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Tuesday, 16 September 2003

Official visit of President of the Republic of Poland with Spouse to Norway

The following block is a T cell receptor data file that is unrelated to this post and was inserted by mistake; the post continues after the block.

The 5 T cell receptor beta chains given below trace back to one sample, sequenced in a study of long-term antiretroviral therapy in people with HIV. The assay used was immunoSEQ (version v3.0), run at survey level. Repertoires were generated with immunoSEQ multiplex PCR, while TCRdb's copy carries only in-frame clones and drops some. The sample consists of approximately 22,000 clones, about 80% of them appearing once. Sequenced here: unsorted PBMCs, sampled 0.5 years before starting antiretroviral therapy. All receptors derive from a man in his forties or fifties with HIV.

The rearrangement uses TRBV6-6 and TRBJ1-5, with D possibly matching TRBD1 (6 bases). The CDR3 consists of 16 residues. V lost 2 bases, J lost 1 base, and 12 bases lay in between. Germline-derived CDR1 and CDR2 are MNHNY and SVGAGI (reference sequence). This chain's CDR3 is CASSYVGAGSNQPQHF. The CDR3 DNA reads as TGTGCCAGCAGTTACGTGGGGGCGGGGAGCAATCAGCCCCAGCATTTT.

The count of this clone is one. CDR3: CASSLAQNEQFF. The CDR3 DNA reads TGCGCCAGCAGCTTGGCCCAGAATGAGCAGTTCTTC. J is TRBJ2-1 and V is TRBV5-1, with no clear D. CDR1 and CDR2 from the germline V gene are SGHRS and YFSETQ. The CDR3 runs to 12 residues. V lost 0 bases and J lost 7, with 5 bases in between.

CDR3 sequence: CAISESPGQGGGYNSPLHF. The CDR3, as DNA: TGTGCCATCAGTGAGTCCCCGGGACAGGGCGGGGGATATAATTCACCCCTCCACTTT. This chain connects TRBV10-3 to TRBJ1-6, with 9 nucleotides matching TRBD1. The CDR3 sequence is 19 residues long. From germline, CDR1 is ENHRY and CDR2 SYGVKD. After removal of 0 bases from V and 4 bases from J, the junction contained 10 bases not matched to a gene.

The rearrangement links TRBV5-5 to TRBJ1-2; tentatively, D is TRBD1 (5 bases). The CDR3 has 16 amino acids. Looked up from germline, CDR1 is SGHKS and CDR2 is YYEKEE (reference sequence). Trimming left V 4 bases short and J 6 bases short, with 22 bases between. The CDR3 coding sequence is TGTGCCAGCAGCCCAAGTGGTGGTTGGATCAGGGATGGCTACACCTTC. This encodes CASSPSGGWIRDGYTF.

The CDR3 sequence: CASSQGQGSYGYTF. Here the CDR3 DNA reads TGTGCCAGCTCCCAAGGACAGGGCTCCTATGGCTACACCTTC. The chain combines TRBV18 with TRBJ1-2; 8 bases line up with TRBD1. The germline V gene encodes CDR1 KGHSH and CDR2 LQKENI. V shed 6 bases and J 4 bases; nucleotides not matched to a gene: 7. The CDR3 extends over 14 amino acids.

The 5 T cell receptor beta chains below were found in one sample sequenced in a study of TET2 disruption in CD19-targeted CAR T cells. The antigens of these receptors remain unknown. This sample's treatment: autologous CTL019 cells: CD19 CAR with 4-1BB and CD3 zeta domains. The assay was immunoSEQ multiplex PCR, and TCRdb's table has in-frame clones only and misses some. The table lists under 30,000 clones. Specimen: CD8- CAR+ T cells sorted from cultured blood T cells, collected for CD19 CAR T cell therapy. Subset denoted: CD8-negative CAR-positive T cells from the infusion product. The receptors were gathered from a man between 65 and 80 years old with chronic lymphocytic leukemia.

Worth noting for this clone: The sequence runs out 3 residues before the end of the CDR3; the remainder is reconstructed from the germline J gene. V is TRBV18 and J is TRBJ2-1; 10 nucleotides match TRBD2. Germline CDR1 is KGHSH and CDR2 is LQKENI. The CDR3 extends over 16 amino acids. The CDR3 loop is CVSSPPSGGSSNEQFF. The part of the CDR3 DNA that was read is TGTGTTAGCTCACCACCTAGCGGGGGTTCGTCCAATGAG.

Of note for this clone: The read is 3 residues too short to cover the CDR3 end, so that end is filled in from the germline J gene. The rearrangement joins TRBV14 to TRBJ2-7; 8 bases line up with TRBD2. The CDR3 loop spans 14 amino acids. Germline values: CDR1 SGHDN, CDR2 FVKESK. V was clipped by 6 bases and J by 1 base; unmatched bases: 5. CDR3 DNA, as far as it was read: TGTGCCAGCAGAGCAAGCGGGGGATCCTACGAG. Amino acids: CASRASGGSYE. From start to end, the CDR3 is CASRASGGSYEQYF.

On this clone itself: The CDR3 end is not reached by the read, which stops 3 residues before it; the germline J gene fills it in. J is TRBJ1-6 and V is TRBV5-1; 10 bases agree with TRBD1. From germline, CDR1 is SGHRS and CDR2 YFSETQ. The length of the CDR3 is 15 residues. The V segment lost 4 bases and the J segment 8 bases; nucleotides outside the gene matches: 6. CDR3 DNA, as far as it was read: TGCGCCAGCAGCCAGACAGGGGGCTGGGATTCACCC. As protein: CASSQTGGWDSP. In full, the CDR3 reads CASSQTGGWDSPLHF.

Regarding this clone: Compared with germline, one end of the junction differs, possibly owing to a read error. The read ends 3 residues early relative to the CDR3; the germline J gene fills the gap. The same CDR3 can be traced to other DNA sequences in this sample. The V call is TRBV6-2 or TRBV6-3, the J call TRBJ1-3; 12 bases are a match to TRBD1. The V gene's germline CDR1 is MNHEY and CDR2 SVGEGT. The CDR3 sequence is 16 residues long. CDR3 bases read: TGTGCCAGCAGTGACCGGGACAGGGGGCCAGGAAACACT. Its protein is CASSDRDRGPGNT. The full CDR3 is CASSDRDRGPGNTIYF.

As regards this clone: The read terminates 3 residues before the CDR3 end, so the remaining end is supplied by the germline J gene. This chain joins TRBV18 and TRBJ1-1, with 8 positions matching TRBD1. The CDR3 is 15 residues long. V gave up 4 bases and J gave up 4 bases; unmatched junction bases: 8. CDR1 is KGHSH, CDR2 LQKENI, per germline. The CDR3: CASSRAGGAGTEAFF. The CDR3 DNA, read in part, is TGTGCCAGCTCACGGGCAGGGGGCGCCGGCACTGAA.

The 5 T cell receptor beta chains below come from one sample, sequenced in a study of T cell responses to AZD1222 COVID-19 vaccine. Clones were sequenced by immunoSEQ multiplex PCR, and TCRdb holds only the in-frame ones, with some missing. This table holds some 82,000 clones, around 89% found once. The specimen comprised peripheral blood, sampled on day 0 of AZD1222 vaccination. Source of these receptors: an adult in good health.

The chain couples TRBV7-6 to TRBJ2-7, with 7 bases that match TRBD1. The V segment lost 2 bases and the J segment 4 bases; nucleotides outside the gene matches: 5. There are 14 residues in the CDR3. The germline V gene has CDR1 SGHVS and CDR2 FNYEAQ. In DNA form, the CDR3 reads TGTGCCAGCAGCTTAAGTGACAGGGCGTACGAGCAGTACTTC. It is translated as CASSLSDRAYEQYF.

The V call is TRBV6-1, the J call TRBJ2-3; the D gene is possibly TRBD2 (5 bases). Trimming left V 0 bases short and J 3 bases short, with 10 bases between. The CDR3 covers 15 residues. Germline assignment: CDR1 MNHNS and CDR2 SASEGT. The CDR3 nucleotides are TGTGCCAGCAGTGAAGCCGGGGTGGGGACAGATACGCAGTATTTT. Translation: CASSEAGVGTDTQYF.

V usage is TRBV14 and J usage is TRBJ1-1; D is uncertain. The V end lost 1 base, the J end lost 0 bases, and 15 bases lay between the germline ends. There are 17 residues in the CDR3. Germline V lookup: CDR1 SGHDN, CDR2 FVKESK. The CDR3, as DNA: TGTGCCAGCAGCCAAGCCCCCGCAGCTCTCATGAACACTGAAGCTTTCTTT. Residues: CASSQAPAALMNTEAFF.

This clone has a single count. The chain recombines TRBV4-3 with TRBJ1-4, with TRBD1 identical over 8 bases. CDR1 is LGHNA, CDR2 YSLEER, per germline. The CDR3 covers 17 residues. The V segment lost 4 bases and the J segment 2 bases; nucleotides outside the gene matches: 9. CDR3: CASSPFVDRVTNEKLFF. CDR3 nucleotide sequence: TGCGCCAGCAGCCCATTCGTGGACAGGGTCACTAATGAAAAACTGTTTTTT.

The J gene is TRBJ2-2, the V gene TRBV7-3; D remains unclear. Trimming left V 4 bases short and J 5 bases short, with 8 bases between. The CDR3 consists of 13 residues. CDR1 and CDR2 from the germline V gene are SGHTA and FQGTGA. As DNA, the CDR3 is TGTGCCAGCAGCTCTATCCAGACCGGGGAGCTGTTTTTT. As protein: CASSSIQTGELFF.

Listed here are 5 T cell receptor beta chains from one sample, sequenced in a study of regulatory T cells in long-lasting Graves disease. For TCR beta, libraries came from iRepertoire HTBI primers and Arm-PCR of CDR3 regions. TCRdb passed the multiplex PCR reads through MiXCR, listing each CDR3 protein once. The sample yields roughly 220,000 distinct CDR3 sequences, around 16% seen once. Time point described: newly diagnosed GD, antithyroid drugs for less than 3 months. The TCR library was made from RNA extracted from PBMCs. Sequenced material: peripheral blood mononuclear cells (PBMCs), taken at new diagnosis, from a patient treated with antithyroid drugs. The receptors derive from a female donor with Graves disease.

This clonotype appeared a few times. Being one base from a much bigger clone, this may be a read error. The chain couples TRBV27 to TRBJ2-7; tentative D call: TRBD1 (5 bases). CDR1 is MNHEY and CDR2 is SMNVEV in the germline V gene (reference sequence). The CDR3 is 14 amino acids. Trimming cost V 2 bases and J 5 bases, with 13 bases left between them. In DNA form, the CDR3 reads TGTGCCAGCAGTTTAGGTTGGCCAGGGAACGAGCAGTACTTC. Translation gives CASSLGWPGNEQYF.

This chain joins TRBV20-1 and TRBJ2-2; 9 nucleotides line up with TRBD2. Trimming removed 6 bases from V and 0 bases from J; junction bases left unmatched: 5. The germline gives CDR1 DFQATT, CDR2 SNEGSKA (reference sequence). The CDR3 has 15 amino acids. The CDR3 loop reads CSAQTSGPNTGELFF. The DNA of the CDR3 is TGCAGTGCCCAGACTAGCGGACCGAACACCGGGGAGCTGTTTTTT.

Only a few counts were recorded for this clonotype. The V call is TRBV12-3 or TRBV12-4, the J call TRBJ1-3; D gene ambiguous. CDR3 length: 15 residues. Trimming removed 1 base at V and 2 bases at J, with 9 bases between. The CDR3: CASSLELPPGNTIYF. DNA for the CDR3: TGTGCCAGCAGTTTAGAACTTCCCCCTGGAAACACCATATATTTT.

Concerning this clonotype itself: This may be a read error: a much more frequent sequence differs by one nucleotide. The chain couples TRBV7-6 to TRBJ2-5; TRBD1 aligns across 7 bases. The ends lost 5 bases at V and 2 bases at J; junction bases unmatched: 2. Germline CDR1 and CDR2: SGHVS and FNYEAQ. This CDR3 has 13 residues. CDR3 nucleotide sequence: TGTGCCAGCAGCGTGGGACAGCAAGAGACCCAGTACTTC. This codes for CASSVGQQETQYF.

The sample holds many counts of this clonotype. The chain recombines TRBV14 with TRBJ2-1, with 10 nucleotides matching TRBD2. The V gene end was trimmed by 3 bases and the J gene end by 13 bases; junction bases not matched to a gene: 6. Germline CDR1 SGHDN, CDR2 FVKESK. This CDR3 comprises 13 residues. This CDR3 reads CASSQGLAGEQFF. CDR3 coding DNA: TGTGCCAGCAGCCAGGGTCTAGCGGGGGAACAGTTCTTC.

September 16, 2003 the President of the Republic of Poland Aleksander Kwaśniewski with Spouse began two-day official visit to Norway upon the invitation of Their Majesties King Harald V and Queen Sonja. After the official welcoming ceremony by Their Majesties King Harald V and Queen Sonja in front of the Royal Palace in Oslo President Aleksander Kwaśniewski met the President of Norwegian Parliament “Storting”, Mr. Jorgen Kosmo and following that, with the Norwegian Prime Minister, Mr. Kjell Magne Bondevik. After the wreath laying ceremony at the National Monument in Akershus Fortress Polish President arrived at the Nobel Institute, where he gave the address, “How to win the peace”. Ladies and Gentlemen! It is a great honour for me to speak about peace at the Nobel Institute. This is a venue closely associated with the Prize awarded to people who contributed to building a better, safer world. I pay tribute to the achievements of those, who demonstrated with their lives and deeds that for them, peace is not just a lofty word. Taking the floor in this hall I am thinking about many distinguished persons who received the Peace Prize. But also about those, who undoubtedly rendered immense services, even though they were not given that honour. I will recall here the names of great Poles, whose accomplishments have been gaining with the passage of time an ever greater recognition and appreciation in the world. I am referring to Jan Bloch, both a businessman and an outstanding thinker. His six-volume work “On Warof the Future”, published in the 90s of the nineteenth century in Warsaw, is regarded today by many war and peace affairs scholars as the foundation of prevention of armed conflicts. Bloch was named the “spiritual father” of the First Hague Peace Conference, while his closest associate – Bertha von Suttner – was awarded the Nobel Peace Prize in 1905. Another monumental figure born in Poland was an eminent lawyer, Raphael Lemkin. It is to him that we owe the definition of the concept of genocide coined already during the Second World War and the recognition of genocide as an international crime. It was him who elaborated the International United Nations Convention on the Prevention and Punishment of the Crime of Genocide. Also born in Poland was Joseph Rotblat, a remarkable physicist and radiobiologist, president of the Pugwash organization /Pugwash Conferences On Science And World Affairs/, awarded jointly with that organization with the Nobel Peace Prize in 1995. Among the Prize Laureates there is also a famous leader of “Solidarność”, my predecessor at the post of President of the Republic of Poland, Lech Wałęsa. Ladies and Gentlemen! Contrary to common perception, it is difficult to translate the concept of peace into simple political precepts. On the other hand, we should not allow events to dictate our course of action. We mustn`t therefore shy away from an intellectual endeavour to tackle the notion of peace and to capture the significance it entails for us – here and now. Peace is not simply the absence of war. Peace founded on the balance of fear is but an intermission between one armed conflict and another one which follows as a result of tipping the balance. Peace, therefore, cannot be only a constellation of threat and deterrence; an unstable situation of holding those who wish to go to war “in check”. If we want the Kantian dream about “eternal peace” come true, we must strive for something more. We must build the world where the power of law will be the only power that counts. Such a world does not exist yet, although, beyond doubt, in many regions of the globe it may seem that it does. A big part of Europe, North America and several other islands of stability and prosperity may give the illusion that peace is only to be cultivated and maintained. Nevertheless, it is enough to take a look at the freshly extinguished Balkan fire, or recall the tragedy of September 11, to realize that even on those blissful isles peace has not been given once and for all. It has to be actively sought, it takes hard work to be established, often involving putting at risk people`s health and lives. Alfred Nobel once said: “Good wishes alone will not ensure peace”. Public life in this day and age, so much dependent on the power of the media coverage, may raise a temptation to belittle threats to peace in the name of the “sacred peace and quiet”. Such “passive pacifism”, reflected in the motto: “No war!”, paradoxically often increases the likelihood of conflicts. Turning away from the threats by no means renders them less threatening. 64 years ago the Poles learned a painful lesson about the possible consequences of passive pacifism. Soon that lesson was to be learnt by the whole world, with the loss of millions of human beings in the war with a dictator who took advantage of every concession made in the name of “saving peace” at any cost. Peace must be won – that is the slogan of active pacifism. Its ultimate goal is to build the world ruled by law, not by violence. But it is not afraid to admit that the use of force may sometimes be inevitable to reach that state. This is not to say that peace can be gained simply in fighting. Building an international architecture of peace is a much more complex task. Promoting sustainable development is indispensable to contain the spread of poverty which is fertile ground for growing hatred. There is a need for economic and political assistance, support of democratization, scientific and cultural exchange. There is a need for effective diplomacy, for seeking compromise. Military might alone will not suffice to secure peace in the world, just as the sole reliance on the force of diplomacy and economic pressure is not sufficient to bring about change in the aggressive policy of many states. That is why our firm determination to prevent the outbreak of new conflicts should never be called into question. Finding a reasonable compromise between prudence in the resort to force in international politics and the necessity to have such means at the disposal in extraordinary circumstances is a matter of crucial significance today. On the other hand: what must be won is peace, not war. A war won by a democratic state is only the beginning of a long process of establishing peace. That was the case in Japan. That was the case in Germany. By defeating the Third Reich, the states of anti-Nazi coalition were crowned with an invaluable success. Not only did they win peace on the soil of our western neighbour, but also they managed to transform it into a country devoted to peace, committed to the process of European integration. In this way history proves that peace can indeed be won. Ladies and Gentlemen! The emergence of a new adversary shows how much today we need active pacifism. This adversary is not a state easy to identify, but rather a sort of frame of mind, grown out of frustration, making cynical use of poverty and grievances. International terrorism is not just an adversary of this or that country, this or that culture – but the enemy of peace as such. It strives to sow anxiety, it wants people to live in permanent fear. It is ready to reach that goal by any means. It does not discriminate between military and civilian targets, it has no respect for human life. It seeks to replace an open, friendly world with the dictatorship of fear: uniform, closed order based on hate of everything, which is different. It is not ready to negotiate or compromise, it does not calculate gains and losses. It is bent on total destruction. Of course, terrorism is not the only source of threats to peace in today`s world. Such a threat is posed by aggressive dictatorships, like the regime of Saddam Hussein. Danger is also associated with failing and failed states. Their territories are havens for criminal networks of transnational character, for flourishing arms and drug trafficking. They provide bases for terrorists, who take advantage of ineffective governance for their own ends. Terrorism itself is a multifarious phenomenon. All its forms, however, have a certain common denominator, which manifests itself in moments such as the recent attack on the UN headquarters in Baghdad, destroying the infrastructure, which affects most painfully the Iraqi people themselves, or an assassination of the spiritual leader of the Shiites. Hence, it has been made increasingly clear that we are not dealing here with the famous “clash of civilizations”, but rather the clash of all world civilizations with brutal aggression and attempts to provoke permanent chaos. The countries committed to freedom and peace, have countered this lust for destruction with an anti-terrorist coalition. Today there are many voices calling into question the unity of that coalition, especially in the face of transatlantic divisions and differences of opinion on the conflict in Iraq revealed in Europe itself. However, let me stress this point with profound conviction: we must not renounce that unity if we really want to win peace for the world. No one will be in a position to deal on his own with the threats we are confronted with at the dawn of the 21st century. Let us then not allow the fundamentalist ideology, which has no room and no need for discussion, emerge victorious from the controversy between the states whose tradition is based on the culture of discussion. Too often we tend to forget that what constitutes the power of democracy – transparency of public life, respect for human rights and resolving differences through public discourse – when confronted with undemocratic world turns into its weakness. It is true that preserving unity among states which respect diversity is not easy: in the face of threats it becomes, however, indispensable. A recipe for the relations in the family of democratic states may be found in the understanding of a colossal difference between “the same” and “together”. We do not have to think and speak in the same manner. We should, nevertheless, decide and act together. But first and foremost: not necessarily saying the same things, we should talk to one another: maintain a dialogue. Let me, Ladies and Gentlemen, describe four dimensions of dialogue and collective action based on it. The dimensions that are most important from the Polish point of view. The order in which I will mention them reflects their reach, and not their significance. These dimensions are: the United Nations Organization, the North Atlantic Alliance, the European Union and the structures of regional cooperation. The UN is the only organization of global reach, embodying the ideal of international order founded upon the law. I wish to underline that in spite of numerous Cassandric prophecies of its erosion, no state has put into question the tasks and goals of that organization. Of course, the United Nations, just as many other international structures, require reform. They should develop to a much greater extent the capacity to take quick and decisive action. Let us remember that there is no alternative to the United Nations system: nobody wants to revert to the state of nature in relations between states. Yet, on the other hand, the existence of the law which can be freely mocked and disregarded is equally dangerous, sometimes even more dangerous than chaos. The problem of sanctions in international law is not a new issue. We need, however, to begin to resolve it successfully if we want to ascertain due respect for international law in today`s world. We must not overlook the enormous work of the United Nations, its every-day, arduous effort in building a durable architecture of peace through humanitarian assistance, peace missions or protection of cultural goods. These are the fields upon which, without the clash of weapons, without spectacular manoeuvres, the biggest battles are often won for the sake of peace. The United Nations should become, to a larger extent than so far, a coordinator of the world politics of sustainable development. Globalization is an irreversible process – we must do everything we can to make its fruit serve the largest possible number of people, and to prevent emerging new divides and social contrasts, and to secure for all inhabitants of our globe access to basic welfare, education, and work. Needless to say, such actions are of absolutely fundamental importance for conflict prevention and countering international crime and terrorism. What needs emphasizing in this context is that American and European engagement in stabilization in the world also has its limits. Financial burdens of peace operations as well as of economic assistance are so huge that even the wealthiest states may reach the threshold of exhaustion of their resources. For this reason, it is in the properly understood interest of the western world to draw into cooperation those actors of international politics whose engagement is well below their capacity. This objective can be fulfilled only through strengthening the position of the United Nations. The second dimension of joint action for peace must remain the North Atlantic Alliance. It is probably the first military pact in history to which states accede not in the hope for conquest or motivated by the fear of the stronger. They join it because they want to be among democratic states, respecting human rights and international norms. The States which are ready to defend those values. This alliance remains open to all those who want to build the world of peace, rather than the world of conflicts. For this reason, Poland, a NATO member for four years, welcomed with joy the decisions taken in Prague on the enlargement of the pact by seven new countries. For years we have been consistently supporting the open door policy. We are convinced that as in the case of previous enlargement, this one will also contribute to consolidating stability on our continent. Of course, we cannot avoid reform of the Alliance, which must come to grips with new threats to international order. The fact that these reforms are being implemented demonstrates that the Alliance is not going to neglect world security by falling into apathy. It wants to win the peace by reacting to new challenges. Speaking about the North Atlantic Alliance, I cannot fail to refer to the excellent Polish-Norwegian cooperation developed within its framework. Our countries, bound by the ties of friendship formed in the course of one thousand years of history, can jointly build today the future of the continent. We are connected not only by the common defense interests, but first of all by our common concern to establish a lasting, just peace in the world. In the context of current debate on transatlantic relations I wish to stress one fact, which from the Polish perspective may be more clearly visible than from the point of view of Western Europe. For nearly half a century Poles were compelled to observe passively from behind the Iron Curtain what was probably the biggest political miracle that had occurred on our continent in the course of centuries. The American presence in Europe made possible the transformation of the continent torn by incessant, destructive wars into an area of integration unprecedented in history. There came into being a community founded upon mutual confidence and respect, cooperating ever closer for the benefit of its citizens as well as world peace. What had become an obvious reality for Western Europeans, for Poles was a beautiful dream. Maybe that is the reason why we, new members of NATO and soon of the European Union, are today the ones who remind about the history of the American-European success. We have not got used to it yet – and we don`t want to at all. The transatlantic ties need strengthening just by reminding this unprecedented achievement resulting from cooperation. That is why it is indispensable to maintain the commonality of American and European